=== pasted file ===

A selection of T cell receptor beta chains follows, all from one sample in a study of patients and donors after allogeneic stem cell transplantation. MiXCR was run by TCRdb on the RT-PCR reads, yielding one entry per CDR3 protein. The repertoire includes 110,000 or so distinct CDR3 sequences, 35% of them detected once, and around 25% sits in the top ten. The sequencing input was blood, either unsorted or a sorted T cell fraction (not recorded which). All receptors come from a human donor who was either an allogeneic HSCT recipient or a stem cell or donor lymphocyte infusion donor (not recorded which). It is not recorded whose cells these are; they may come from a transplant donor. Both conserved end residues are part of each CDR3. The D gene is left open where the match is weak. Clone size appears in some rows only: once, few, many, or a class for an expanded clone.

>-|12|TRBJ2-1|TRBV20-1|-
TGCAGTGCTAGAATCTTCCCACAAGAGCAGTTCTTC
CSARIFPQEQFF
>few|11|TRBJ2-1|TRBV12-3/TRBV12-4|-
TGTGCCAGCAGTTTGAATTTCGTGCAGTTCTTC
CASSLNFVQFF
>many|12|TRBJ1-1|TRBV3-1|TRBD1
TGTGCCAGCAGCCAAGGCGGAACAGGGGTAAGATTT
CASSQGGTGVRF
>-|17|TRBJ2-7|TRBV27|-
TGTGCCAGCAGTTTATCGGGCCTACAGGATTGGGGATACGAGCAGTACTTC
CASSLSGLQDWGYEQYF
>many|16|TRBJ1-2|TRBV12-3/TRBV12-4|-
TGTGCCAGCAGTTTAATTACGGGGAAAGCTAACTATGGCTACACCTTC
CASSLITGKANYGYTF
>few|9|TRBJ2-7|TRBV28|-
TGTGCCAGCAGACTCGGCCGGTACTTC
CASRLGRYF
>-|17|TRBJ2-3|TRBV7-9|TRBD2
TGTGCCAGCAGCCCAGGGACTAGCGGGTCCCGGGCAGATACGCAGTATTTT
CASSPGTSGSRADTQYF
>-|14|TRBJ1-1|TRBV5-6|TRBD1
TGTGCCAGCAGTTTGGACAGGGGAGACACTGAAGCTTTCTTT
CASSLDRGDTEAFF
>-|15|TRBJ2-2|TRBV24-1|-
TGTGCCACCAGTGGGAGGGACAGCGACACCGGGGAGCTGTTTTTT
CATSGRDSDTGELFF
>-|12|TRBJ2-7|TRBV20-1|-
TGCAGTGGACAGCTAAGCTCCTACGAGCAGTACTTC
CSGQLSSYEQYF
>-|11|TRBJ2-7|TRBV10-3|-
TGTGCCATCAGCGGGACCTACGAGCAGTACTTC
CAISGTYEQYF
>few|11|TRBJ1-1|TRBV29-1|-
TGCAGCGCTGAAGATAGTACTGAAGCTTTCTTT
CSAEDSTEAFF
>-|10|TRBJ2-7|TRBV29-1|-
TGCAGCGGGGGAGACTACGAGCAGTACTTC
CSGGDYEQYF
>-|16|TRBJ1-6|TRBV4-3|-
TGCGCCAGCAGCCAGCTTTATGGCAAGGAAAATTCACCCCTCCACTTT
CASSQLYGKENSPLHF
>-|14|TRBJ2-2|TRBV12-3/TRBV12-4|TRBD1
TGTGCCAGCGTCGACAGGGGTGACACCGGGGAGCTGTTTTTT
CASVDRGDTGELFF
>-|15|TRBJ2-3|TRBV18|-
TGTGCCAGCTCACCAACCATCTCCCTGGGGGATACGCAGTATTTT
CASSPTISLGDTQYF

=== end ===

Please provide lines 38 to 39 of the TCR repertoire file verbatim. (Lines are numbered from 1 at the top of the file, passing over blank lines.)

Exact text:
>-|10|TRBJ2-7|TRBV29-1|-
TGCAGCGGGGGAGACTACGAGCAGTACTTC